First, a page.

LinkedIn has always been somewhat of an enigma within the adolescent and young adult groups, typically seen as the “other” social networking tool or only for “grown-ups.” However, you shouldn’t brush this networking tool off as either irrelevant or daunting. Although it cannot guarantee a job offer, LinkedIn can help facilitate the job search through group discussions & forums, connections with co-workers and peers, and provide a positive web presence.
Whether based around a company, university, interest or location, groups provide a forum for participants to share news and, most importantly, job references. By joining groups, you give yourself the advantage of hearing about jobs – either in your group’s industry, location, or at your school! Instead of fostering a competitive atmosphere between job seekers, all of the LinkedIn groups I have been a part of were a place for employed members to help out the job searchers. Especially if a group is connected by a common interest or location, members want to see other fellow members succeed in their job career.
If you have the chance, “link-in” (connect) with your fellow co-workers. Although they may not be potential employers, they can send job opportunities your way, grow your network of friends, and provide recommendations. LinkedIn allows people to “recommend” your work; so those you have worked with, or for, can comment on one of your positions with praise for your character, work ethic, etc. They are the ones who actually know your job skills and can provide a legitimate reference when future employers are checking your job history. If you have a close relationship with your boss, be sure to ask for a recommendation – even a sentence or two of praise could go a long way. Also, as you gain more and more connections, you are more easily searchable within the LinkedIn database.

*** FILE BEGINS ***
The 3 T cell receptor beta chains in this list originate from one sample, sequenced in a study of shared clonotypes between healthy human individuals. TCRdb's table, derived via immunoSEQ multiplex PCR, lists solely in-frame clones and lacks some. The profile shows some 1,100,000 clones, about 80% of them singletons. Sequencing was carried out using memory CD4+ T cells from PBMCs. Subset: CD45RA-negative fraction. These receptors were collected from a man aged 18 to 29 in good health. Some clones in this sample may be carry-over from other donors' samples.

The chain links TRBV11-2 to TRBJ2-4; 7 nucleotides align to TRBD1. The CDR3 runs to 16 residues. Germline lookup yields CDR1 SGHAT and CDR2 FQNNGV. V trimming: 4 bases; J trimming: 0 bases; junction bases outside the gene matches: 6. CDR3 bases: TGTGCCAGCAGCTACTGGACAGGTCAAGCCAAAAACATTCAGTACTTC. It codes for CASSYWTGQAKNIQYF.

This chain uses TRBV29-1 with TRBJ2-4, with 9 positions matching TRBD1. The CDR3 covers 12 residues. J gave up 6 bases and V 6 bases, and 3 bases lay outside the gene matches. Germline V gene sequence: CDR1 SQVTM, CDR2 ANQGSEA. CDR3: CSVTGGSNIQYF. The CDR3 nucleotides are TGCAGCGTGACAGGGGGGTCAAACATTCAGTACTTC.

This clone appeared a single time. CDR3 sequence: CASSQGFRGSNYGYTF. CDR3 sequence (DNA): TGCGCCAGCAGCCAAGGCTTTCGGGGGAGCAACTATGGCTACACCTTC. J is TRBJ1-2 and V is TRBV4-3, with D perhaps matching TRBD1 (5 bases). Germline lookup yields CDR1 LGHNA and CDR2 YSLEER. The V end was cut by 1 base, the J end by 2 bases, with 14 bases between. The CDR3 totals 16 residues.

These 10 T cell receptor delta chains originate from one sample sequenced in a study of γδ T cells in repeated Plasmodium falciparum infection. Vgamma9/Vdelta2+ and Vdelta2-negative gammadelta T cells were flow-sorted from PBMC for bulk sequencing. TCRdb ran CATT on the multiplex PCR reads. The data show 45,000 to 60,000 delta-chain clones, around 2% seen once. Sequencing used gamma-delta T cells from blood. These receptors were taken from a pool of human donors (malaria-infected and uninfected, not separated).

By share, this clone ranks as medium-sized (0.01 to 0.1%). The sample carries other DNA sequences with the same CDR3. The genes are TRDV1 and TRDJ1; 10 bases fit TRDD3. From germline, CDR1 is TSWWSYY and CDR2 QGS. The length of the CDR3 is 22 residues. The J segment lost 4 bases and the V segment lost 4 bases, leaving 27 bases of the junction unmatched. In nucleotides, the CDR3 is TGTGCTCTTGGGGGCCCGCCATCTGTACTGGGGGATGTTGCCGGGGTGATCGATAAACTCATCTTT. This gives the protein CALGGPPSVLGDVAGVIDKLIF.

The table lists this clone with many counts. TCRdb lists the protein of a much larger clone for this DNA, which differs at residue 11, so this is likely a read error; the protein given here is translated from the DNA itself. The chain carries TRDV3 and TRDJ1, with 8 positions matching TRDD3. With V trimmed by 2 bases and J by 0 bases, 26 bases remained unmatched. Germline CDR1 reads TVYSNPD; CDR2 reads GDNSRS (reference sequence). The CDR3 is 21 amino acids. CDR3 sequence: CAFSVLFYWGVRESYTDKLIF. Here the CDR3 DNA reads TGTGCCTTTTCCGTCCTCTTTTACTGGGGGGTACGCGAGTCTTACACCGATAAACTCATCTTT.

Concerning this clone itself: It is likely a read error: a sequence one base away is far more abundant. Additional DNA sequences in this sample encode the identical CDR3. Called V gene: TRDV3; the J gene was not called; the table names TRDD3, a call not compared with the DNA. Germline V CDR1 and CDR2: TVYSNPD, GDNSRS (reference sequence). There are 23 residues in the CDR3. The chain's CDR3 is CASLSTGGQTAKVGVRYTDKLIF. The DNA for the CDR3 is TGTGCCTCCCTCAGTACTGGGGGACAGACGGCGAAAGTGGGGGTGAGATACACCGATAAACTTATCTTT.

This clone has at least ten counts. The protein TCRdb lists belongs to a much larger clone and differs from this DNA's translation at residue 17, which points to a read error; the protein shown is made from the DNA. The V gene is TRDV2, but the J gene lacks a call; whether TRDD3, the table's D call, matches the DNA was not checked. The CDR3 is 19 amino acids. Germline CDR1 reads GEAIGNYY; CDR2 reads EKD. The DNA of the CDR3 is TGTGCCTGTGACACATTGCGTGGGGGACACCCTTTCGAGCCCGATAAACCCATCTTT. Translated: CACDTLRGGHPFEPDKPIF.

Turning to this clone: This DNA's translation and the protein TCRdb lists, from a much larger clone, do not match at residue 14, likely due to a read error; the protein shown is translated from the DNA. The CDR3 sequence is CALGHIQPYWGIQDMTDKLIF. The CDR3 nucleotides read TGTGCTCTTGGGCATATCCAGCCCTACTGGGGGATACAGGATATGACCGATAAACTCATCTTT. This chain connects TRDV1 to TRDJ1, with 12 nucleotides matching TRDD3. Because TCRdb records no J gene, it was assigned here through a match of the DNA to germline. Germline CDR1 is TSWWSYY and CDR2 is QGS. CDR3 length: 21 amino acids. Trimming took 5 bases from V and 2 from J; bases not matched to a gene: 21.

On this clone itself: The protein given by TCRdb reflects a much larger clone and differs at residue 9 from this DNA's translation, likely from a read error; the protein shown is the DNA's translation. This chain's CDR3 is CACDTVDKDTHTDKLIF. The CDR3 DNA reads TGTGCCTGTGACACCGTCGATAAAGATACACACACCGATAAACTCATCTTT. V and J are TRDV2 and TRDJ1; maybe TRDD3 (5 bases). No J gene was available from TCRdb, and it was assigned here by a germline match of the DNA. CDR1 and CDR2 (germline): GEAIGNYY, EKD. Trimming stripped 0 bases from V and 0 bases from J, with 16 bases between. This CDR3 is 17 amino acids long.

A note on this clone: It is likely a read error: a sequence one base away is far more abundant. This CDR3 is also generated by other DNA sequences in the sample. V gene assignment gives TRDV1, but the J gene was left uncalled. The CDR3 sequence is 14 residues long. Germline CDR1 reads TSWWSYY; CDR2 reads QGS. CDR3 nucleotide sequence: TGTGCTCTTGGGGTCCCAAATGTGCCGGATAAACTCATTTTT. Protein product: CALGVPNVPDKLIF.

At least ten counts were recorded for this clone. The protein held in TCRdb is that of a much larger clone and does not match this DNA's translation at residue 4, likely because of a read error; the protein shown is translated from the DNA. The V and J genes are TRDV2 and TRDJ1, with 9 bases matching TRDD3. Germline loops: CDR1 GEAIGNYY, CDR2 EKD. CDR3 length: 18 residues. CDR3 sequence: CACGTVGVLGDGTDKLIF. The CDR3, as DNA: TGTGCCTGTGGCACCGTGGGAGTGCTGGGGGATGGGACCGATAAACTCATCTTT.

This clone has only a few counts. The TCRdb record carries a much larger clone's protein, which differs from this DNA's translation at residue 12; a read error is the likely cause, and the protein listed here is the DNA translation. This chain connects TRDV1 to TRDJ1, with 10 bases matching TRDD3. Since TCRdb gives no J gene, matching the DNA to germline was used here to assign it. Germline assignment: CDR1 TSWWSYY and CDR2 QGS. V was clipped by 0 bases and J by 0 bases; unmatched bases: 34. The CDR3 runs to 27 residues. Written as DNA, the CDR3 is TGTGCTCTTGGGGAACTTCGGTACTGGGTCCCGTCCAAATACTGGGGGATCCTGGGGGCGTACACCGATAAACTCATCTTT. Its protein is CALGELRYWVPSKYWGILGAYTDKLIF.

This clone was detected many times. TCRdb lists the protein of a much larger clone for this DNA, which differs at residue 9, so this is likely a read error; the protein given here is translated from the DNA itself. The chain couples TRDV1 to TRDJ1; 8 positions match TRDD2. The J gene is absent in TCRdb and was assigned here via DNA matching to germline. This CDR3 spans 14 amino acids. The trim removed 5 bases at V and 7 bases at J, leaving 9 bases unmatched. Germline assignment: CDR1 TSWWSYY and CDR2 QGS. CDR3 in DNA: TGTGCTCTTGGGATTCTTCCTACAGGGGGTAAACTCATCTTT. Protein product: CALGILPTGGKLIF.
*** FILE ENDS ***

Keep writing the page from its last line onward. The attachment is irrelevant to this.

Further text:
Most importantly, with the proliferation of Facebook and Twitter, it is essential that young adults have a positive image projected on the web. I have heard countless stories of employers ‘googling’ potential hires and what better place to steer them than LinkedIn (and away from Facebook!) Keeping your page updated and professional, although similar to your resume, illustrates that you care about your professional success and that you are able to present yourself well. Using the recommendation tool and filling your profile with responsibilities or skills lets you go beyond what could otherwise fit on a one-page resume.
I was highly skeptical when I first joined LinkedIn, but the help it’s provided in job searching and networking with senior executives has convinced me that it is essential for any college student looking to join the professional world.